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Remember the Journey: The Importance of Understanding the Three Stages

Strategies for crafting the volunteer experience, and delivering the meaning that volunteers crave, all begin by better understanding today’s volunteer.

At Realized Worth, we do that by breaking down the volunteer’s journey into three stages: Tourist, Traveler, and Guide.

Tourists are the most common specimen, including newcomers and episodic volunteers.

Travelers have begun internalizing the mission, taking a more active role and finding a voice within the organization.

Guides are those who are stepping into leadership positions and recruiting more volunteers to your cause, even without being asked.

Here are three reasons why it’s important for nonprofit leaders to understand the Volunteer Journey:

1. Not all volunteers are the same.

When we start out, we’re like tourists who need to be given an experience: if nothing connects with us the first time we visit a new country, we may never go back. The same is true for new volunteers. Just one out of 20 will return after their first visit to a nonprofit. Nonprofits need to understand the stages so they can expect and appreciate volunteers at each stage. We call this “meeting the volunteer where they’re at.”

2. Everyone needs a chance to fall in love.

If your tourist is ready, something about the cause will connect with her and she’ll come back. If not, that’s got to be ok. Each time they return, their motivation for coming will gradually shift from extrinsic to intrinsic: this is the “falling in love” part. At some point, they’ll realize that they keep coming back because they want to, for their own personal reasons. The giving back part is important, but if it’s not connected to enlightened self-interest, “giving back” can become objectification. When the motivation becomes intrinsic, that’s when tourists become travelers. And those volunteers who are the backbone of the organization, alongside the ED and the founder? Those are guides.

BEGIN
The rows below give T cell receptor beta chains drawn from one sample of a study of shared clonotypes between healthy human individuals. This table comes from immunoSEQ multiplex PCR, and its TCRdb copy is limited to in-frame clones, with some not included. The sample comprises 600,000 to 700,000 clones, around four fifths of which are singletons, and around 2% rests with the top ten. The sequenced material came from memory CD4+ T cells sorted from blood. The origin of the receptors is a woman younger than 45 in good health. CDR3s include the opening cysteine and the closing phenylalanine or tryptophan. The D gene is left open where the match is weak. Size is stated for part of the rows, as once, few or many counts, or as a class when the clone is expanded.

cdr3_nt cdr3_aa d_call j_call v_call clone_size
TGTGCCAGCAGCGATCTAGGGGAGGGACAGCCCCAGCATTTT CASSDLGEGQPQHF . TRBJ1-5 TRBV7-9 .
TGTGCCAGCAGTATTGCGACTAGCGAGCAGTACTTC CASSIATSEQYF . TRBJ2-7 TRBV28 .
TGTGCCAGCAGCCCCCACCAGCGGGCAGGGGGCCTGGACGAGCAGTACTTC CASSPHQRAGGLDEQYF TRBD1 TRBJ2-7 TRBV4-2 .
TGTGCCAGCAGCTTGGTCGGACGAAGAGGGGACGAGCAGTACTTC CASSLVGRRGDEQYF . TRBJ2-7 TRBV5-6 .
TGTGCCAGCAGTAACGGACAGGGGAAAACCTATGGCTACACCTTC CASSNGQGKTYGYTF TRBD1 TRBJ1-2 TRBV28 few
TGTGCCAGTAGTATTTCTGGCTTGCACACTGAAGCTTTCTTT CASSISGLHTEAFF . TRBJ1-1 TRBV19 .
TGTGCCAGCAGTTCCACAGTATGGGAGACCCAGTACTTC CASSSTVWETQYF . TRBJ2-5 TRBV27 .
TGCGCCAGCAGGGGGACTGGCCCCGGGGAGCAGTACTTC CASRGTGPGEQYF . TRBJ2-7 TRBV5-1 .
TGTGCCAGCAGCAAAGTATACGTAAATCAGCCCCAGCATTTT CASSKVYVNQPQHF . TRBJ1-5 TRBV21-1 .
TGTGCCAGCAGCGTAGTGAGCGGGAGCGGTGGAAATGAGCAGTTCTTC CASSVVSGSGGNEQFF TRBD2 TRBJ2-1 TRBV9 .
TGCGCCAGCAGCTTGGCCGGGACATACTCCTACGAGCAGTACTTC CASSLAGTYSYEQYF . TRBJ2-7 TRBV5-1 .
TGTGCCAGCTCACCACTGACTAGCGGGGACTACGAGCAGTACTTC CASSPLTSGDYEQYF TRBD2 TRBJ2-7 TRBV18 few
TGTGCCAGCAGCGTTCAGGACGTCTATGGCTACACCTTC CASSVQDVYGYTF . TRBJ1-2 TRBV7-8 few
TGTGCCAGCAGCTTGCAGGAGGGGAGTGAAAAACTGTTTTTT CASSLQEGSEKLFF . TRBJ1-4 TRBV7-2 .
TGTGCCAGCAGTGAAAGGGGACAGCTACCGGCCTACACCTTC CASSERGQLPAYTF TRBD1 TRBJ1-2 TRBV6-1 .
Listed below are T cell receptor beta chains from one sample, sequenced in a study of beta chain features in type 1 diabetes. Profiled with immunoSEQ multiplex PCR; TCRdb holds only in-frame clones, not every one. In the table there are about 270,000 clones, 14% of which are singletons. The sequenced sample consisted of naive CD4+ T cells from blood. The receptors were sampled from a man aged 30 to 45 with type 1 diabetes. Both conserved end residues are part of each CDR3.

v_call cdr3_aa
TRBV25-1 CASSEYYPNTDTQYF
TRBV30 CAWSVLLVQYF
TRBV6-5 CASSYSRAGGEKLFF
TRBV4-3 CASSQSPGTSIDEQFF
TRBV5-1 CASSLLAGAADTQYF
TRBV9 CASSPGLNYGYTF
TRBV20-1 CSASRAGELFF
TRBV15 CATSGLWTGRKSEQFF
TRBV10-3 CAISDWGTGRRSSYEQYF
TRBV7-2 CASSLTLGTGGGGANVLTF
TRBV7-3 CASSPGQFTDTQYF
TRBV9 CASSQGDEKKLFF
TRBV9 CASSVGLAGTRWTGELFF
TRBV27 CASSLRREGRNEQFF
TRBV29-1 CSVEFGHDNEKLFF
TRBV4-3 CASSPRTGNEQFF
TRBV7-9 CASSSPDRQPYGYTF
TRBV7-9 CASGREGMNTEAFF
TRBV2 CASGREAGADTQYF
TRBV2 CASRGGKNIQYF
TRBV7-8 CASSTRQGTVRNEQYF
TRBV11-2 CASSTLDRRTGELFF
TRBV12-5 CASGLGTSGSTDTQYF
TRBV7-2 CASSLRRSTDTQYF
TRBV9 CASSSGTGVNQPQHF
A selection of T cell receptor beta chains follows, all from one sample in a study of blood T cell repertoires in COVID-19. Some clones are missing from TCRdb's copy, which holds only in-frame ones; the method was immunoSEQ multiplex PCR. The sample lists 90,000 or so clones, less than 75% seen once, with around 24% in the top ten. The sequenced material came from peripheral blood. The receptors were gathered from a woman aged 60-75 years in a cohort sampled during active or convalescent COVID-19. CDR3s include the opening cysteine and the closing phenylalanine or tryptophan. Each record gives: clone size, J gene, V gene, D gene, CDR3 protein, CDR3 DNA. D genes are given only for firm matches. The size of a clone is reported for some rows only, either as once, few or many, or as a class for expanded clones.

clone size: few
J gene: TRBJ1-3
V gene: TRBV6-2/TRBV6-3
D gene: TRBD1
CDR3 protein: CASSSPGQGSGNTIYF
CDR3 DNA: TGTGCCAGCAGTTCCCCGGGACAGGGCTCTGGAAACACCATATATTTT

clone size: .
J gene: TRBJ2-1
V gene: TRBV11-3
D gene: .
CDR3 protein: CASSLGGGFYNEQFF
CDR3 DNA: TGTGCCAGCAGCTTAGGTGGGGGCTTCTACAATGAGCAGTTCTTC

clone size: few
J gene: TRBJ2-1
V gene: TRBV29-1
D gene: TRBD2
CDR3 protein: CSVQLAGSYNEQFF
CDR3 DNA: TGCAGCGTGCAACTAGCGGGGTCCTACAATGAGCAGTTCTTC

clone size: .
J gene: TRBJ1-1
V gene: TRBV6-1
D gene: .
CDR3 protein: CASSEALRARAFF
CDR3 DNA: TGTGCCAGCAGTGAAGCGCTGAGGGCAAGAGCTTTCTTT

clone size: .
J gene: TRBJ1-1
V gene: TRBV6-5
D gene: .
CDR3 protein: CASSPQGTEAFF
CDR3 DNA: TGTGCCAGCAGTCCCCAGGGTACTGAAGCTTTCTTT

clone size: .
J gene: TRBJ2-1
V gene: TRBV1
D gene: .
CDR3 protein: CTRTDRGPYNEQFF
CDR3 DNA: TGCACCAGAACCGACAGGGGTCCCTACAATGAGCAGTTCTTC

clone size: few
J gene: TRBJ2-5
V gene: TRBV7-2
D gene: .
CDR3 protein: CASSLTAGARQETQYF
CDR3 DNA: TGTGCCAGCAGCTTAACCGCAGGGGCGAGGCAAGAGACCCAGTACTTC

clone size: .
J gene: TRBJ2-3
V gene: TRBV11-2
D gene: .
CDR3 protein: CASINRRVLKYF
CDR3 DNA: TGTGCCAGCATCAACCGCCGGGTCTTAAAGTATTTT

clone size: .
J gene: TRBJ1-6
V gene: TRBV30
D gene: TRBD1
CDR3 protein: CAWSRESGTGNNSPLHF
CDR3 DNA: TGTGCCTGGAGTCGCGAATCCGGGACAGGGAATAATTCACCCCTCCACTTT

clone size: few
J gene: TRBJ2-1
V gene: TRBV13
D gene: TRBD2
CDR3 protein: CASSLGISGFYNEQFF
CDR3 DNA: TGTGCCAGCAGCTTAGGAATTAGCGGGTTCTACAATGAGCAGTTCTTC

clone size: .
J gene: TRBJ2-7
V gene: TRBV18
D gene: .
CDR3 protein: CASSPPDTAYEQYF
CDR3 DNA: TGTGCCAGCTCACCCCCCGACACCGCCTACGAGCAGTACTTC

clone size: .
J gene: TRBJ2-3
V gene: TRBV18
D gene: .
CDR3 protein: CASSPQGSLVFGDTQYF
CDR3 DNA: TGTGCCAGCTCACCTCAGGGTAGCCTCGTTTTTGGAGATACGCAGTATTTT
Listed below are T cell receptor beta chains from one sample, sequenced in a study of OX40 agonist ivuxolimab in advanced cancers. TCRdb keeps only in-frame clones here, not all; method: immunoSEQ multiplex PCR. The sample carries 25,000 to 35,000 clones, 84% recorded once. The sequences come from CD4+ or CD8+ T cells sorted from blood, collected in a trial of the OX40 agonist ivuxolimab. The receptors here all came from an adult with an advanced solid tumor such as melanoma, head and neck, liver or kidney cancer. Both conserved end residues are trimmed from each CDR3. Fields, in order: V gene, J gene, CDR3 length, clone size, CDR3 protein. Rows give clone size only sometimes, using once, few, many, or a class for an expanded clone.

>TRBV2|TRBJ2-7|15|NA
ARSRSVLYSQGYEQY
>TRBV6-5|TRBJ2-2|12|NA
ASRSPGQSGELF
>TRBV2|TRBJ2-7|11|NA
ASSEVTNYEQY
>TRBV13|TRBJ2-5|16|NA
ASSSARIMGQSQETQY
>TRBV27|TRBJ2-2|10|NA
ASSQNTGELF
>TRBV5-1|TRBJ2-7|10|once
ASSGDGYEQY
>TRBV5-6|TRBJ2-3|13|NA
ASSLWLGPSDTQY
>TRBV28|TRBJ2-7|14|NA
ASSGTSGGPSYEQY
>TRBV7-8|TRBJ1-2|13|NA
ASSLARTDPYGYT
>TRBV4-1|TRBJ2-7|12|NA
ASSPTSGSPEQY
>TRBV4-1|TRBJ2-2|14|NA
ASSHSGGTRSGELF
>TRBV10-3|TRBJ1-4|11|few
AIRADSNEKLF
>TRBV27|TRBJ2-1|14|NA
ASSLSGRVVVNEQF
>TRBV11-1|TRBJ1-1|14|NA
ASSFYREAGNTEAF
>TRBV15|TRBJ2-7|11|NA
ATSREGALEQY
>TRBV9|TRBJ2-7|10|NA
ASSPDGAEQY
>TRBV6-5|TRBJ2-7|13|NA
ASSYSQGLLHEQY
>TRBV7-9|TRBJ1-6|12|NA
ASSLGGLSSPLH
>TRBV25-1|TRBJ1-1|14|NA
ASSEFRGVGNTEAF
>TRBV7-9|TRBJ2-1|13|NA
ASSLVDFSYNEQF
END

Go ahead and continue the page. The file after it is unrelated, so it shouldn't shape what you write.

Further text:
3. It’s a journey for everyone.

When we keep the journey of the volunteer in mind, we become kinder and more understanding. Having worked on the nonprofit side of things for more than ten years, I know how easy it is to forget that we’re in this to change hearts and minds—not to get hung up on numbers or methods. Remembering the journey, we’re careful not to burn out our guides—those who show up week after week and recruit new volunteers—by having them stack chairs and sweep floors. Instead, we acknowledge their leadership with new opportunities for growth and education. The volunteer who complains about everything? When we remember the journey, we understand that he’s a traveler beginning to “own” the cause: reward him with more responsibility and outlets for his strong opinions. The volunteer who it seems we can never count on? They just need an experience that allows them to fall in love.

No one shows up to a blind date with a pre-nup—they show up hoping to connect. That hope is your opportunity.

Angela Parker is a co-founder of Realized Worth, an Indianapolis-based consulting firm specializing in corporate volunteer program development.

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